Gold is back in the limelight after a stellar year so far, and back in investor favour as a safe-haven investment, and a portfolio stabiliser, working to lower overall portfolio volatility. But the yellow metal’s traditional drawback is also more apparent in a low-rate, low-return world – it doesn’t pay an income.

And as Paul Rickard, co-founder of Switzer Super Report, points out, with Australia typically having higher interest rates than Europe, the opportunity cost of holding assets that don’t pay income is higher for Australian investors than Europe – which cannot help but come into investor thinking.

But thinking about gold in terms of income “misses the point” of the commodity, says Kris Walesby, head of ANZ ETFS (a joint venture between ANZ Banking Group and London-based ETF Securities). “I actually hate this question, because gold’s lack of income is not a weakness. Investors go into gold for reasons nothing to do with income,” he says.

“The real weakness is Australia’s obsession with income, which is fair enough given the effectiveness of franking credits. But most self-managed super fund (SMSF) investors have more than 70% in equities – which is well and truly more than enough. If they’re putting 10 per cent of their portfolio in gold, we think they’re not looking for income.”

Walesby says Australian investors are actually using gold as a hedge against the equity risk that is entailed in their large equity weightings. “A lot of SMSF investors are in equities in such weightings to try get the income, but there have been situations recently when banks are returning great dividends – but getting destroyed on the capital account. We need to understand the total return perspective – whether gold is generating income or not is totally irrelevant,” he says.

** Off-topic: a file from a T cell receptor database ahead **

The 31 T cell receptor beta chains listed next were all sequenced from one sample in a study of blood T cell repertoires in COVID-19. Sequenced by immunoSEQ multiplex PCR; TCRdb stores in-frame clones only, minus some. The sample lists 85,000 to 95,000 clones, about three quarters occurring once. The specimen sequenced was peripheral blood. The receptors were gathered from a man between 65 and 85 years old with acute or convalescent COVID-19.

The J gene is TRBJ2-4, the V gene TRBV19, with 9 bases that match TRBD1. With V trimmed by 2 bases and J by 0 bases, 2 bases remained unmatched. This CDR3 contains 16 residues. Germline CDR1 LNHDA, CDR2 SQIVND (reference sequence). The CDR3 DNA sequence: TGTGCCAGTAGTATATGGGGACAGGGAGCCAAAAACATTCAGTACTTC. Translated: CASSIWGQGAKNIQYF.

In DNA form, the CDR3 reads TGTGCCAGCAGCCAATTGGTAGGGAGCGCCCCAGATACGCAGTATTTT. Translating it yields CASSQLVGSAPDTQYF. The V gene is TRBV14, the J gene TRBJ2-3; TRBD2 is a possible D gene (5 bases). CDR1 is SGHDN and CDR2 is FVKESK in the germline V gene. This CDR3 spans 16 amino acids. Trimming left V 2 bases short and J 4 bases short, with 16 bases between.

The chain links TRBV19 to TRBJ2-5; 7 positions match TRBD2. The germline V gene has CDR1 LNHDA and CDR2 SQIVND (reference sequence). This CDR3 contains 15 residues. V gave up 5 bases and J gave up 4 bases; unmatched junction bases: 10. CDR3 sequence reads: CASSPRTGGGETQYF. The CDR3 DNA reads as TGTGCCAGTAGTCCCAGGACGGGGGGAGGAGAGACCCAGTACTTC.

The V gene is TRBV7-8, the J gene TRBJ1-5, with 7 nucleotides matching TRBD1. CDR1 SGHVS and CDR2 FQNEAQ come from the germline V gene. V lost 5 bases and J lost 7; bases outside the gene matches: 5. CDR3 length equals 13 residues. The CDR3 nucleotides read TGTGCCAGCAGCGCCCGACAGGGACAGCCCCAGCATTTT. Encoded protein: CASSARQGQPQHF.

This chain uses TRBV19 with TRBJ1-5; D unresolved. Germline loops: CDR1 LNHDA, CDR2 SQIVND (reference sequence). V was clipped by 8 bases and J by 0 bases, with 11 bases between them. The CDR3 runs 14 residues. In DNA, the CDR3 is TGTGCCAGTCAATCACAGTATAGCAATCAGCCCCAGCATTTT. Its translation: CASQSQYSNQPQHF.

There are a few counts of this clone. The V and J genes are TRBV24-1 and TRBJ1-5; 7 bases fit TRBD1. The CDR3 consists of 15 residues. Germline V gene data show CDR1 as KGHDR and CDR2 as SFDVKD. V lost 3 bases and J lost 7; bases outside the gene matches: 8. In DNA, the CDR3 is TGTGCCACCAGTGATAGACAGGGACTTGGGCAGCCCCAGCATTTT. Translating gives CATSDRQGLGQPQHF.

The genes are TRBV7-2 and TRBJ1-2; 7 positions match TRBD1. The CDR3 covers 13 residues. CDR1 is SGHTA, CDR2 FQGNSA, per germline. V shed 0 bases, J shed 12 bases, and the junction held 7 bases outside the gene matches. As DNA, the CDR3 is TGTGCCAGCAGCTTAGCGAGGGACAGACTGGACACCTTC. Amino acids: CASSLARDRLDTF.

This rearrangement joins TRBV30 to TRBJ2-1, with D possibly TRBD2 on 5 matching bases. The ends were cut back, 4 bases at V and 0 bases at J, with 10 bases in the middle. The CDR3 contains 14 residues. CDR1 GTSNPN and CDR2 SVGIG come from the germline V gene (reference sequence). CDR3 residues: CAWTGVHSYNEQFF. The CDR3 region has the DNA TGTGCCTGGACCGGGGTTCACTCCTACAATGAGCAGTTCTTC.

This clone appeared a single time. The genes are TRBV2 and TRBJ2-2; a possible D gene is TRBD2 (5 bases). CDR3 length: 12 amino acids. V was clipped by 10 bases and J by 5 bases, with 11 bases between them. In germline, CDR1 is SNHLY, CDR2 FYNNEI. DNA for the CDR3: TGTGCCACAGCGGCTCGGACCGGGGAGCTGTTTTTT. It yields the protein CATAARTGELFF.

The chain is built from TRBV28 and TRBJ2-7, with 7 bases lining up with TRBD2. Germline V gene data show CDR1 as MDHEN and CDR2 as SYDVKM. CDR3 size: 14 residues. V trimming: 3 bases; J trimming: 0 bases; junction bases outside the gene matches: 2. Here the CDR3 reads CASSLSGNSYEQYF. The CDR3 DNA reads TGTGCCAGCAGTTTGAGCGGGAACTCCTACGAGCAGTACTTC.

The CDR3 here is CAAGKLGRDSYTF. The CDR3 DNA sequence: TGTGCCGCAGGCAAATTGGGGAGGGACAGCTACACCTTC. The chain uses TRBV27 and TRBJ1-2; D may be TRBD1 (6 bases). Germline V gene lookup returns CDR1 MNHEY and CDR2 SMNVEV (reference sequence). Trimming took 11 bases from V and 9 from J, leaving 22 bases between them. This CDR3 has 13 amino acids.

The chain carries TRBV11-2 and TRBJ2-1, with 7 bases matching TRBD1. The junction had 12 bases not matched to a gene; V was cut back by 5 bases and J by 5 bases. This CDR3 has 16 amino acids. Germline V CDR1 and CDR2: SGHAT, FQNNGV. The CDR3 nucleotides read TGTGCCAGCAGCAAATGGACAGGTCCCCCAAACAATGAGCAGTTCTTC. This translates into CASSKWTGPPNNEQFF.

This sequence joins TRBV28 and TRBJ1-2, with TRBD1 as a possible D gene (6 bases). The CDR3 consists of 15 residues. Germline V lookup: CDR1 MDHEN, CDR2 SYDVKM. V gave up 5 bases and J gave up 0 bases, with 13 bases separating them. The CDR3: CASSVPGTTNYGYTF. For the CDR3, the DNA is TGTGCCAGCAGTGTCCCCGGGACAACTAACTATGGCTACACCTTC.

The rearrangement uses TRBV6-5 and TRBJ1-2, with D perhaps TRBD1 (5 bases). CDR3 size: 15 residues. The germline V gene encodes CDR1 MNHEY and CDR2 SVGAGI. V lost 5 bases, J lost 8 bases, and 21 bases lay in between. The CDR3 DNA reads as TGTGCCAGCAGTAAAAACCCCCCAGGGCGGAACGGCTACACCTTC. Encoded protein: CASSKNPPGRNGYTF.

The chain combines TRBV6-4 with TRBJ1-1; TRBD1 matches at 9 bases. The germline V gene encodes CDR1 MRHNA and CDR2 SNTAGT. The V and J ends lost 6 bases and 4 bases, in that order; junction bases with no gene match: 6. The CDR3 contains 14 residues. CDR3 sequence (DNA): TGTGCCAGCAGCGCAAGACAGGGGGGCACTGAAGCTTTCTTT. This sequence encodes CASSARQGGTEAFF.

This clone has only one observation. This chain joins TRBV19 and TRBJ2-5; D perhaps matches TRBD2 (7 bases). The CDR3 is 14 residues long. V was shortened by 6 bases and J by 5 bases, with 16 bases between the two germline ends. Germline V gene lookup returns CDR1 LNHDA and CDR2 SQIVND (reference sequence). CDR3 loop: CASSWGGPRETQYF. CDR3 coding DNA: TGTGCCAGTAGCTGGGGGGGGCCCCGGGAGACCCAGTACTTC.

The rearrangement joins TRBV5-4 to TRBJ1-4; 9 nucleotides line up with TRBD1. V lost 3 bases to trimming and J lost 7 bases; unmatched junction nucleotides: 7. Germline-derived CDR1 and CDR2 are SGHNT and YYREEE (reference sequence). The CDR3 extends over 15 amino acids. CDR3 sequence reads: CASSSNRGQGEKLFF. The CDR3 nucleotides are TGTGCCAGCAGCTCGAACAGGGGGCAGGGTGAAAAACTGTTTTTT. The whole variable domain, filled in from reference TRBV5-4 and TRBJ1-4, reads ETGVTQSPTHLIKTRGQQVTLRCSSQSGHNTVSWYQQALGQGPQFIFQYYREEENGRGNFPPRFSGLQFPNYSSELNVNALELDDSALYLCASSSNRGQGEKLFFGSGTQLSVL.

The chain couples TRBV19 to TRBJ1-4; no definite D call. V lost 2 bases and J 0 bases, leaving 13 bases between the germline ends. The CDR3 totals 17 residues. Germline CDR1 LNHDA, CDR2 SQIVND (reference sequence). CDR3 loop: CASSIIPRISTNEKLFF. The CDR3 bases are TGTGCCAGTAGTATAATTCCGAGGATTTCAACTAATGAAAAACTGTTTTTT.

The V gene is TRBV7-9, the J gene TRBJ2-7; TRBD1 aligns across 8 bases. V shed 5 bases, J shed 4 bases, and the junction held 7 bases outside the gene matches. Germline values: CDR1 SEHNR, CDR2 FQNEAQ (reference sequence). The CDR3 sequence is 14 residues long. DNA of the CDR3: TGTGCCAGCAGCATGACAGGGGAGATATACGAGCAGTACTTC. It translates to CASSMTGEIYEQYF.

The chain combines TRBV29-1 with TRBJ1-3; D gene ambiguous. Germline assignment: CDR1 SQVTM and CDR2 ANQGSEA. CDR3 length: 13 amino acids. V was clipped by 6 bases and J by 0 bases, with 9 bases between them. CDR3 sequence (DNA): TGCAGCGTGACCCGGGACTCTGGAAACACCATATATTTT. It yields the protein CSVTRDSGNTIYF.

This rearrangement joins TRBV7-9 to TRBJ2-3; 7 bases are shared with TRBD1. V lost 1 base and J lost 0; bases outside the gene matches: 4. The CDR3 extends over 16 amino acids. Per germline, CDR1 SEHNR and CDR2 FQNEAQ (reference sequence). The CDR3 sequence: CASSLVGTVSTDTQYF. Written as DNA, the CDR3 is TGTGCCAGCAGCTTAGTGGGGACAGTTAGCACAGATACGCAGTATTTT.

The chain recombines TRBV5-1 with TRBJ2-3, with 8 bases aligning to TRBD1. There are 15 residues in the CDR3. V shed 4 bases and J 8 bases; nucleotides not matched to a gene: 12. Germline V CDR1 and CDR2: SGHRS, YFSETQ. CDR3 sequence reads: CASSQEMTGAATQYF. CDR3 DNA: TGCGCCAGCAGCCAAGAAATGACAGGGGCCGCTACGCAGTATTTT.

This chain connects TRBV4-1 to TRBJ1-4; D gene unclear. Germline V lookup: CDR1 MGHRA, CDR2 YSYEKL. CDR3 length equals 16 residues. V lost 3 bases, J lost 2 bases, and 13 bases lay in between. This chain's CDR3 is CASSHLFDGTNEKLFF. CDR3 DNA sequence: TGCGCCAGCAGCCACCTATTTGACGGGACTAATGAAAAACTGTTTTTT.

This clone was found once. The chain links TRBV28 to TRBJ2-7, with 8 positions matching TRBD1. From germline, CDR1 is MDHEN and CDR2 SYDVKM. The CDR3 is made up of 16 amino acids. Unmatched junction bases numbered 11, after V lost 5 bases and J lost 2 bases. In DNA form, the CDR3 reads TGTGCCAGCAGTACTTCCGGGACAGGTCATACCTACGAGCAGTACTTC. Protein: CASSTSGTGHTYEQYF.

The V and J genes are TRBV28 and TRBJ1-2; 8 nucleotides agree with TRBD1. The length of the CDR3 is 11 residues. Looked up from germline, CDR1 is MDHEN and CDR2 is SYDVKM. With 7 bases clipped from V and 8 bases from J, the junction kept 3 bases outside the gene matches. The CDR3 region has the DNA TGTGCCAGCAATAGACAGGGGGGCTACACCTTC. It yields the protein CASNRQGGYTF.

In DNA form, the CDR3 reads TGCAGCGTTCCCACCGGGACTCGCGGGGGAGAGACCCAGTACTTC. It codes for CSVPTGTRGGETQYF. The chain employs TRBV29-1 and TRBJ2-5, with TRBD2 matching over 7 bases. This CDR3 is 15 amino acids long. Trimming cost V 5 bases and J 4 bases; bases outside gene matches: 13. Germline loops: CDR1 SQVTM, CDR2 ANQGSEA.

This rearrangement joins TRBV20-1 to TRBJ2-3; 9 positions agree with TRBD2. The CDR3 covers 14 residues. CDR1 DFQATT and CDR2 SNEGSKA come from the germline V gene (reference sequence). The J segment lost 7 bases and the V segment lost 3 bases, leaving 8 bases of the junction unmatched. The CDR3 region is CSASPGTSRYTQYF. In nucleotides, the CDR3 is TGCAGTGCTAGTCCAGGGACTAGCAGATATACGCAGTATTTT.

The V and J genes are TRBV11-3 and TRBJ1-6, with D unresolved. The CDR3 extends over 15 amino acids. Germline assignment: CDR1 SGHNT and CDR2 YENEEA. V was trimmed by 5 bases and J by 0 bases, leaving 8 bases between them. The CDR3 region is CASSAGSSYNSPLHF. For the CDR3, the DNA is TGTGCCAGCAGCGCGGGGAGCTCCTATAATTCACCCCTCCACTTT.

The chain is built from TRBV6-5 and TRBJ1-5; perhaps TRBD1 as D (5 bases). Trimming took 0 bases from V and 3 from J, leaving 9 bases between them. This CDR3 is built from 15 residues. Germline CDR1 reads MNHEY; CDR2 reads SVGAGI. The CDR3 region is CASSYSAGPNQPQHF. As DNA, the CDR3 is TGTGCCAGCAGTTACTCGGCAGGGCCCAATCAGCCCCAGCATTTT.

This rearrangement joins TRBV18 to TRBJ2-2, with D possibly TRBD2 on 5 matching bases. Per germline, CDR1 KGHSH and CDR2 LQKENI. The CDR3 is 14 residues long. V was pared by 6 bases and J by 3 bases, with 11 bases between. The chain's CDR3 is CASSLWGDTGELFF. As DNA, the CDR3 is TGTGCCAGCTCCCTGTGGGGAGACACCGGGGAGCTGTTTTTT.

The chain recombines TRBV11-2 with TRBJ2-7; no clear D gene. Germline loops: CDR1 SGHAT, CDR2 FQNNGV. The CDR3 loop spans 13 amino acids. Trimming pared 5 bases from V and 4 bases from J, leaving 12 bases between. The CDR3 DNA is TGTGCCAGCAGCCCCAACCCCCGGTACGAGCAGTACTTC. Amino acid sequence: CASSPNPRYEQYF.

Jordan Eliseo, chief economist at precious metals bullion dealer ABC Bullion, says: “Studies consistently show that maintaining a 5 per cent–10 per cent allocation to gold plays an important role in portfolio design, most notably in lowering overall portfolio volatility.

“Obviously in periods of turbulence we usually see short-term spikes in the gold price. But over the past 15 years, gold has moved from sub $500 an ounce in Australian dollar terms to over $1,700 an ounce, so it has played a very important role for investors. More recently we’ve had a low real interest rate environment, and that’s seen a lot of our self-managed SMSFs lift their gold weighting – they most commonly have 10 per cent–20 per cent in gold – as a cash alternative in a low real rate environment, and a hedge against equities volatility.”

Historically, says Eliseo, during periods of equities volatility, gold gives the best returns of the ‘risk free’ assets. “Investors around the world are dealing with an environment where real rates of return on cash are effectively negative. The gold price tends to increase on average by more than 20 per cent when the real cash rate is less than 2 per cent, because people get worried about what the low interest rates are saying about the overall market and economy. Gold prices are entirely demand-driven so during these periods the price goes up, which is what we are seeing right now.”

More recently, an income angle to gold has arisen, in the form of greater dividends than ever before from gold mining stocks. But as an investor in gold producers, Peter Hall, founder and chief investment officer of funds management firm Hunter Hall, pines for the traditional strategy of reinvesting earnings to find more gold.

“I don’t think we can really expect gold to pay us a dividend. St Barbara, for example, is about to pay off its debt and would be in a position to pay a dividend. But as an investor, we’re looking for the gold stocks in our portfolio to create value, if we can buy those shares cheaply.

“There are a lot of gold companies that have very interesting exploration ground. There’s two sources of wealth creation in a gold stock: (1) the exploration potential, finding more gold, and (2) the increase in value of their in-ground reserves, as and if the gold price goes up. That’s the wave that we’re looking to ride,” says Hall.